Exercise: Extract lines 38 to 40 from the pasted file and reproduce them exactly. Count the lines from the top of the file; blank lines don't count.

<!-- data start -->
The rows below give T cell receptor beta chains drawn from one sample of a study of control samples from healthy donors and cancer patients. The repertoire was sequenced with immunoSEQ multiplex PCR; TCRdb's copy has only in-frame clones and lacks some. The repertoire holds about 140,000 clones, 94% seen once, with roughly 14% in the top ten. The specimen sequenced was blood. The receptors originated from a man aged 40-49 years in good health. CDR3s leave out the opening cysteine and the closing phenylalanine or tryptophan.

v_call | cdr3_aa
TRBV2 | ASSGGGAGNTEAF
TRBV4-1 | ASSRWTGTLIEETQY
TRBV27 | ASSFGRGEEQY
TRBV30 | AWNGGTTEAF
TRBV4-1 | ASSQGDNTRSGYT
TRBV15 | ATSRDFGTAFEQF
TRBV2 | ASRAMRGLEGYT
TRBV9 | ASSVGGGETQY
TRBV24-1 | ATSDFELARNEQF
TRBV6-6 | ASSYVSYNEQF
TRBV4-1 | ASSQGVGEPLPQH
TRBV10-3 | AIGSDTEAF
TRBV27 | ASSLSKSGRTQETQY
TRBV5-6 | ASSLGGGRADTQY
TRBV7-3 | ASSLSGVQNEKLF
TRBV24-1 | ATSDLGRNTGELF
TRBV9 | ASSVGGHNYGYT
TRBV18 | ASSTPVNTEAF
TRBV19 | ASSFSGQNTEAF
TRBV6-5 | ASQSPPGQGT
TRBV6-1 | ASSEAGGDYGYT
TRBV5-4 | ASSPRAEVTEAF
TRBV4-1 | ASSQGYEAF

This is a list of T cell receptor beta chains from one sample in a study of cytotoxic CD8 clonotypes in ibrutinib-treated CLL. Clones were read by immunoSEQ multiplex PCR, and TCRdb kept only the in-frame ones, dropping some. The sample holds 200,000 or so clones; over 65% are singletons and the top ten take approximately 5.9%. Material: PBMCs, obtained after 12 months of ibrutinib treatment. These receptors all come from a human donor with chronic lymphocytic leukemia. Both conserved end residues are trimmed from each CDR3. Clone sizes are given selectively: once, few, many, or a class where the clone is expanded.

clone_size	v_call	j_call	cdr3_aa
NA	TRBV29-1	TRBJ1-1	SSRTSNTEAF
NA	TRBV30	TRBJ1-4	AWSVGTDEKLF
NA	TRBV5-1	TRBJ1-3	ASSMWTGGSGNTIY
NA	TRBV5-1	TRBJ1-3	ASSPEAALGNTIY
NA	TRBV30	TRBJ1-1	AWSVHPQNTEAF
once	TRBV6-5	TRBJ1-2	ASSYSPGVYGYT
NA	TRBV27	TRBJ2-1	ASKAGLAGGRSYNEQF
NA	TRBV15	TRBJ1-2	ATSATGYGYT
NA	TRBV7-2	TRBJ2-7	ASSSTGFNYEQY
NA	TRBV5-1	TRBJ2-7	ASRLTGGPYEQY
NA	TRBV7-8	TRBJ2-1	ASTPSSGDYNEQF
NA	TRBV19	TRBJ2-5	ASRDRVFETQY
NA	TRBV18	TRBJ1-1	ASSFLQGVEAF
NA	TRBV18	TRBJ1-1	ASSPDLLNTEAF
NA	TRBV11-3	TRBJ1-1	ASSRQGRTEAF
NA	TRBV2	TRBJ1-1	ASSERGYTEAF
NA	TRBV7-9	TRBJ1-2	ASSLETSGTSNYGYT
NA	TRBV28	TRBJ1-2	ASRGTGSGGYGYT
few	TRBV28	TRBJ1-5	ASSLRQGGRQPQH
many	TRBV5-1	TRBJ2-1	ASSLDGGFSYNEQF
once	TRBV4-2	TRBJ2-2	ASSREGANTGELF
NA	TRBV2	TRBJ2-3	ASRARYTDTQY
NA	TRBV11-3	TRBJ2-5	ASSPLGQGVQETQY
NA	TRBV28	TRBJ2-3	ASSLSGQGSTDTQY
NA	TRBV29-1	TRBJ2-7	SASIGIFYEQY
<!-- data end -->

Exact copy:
NA	TRBV7-8	TRBJ2-1	ASTPSSGDYNEQF
NA	TRBV19	TRBJ2-5	ASRDRVFETQY
NA	TRBV18	TRBJ1-1	ASSFLQGVEAF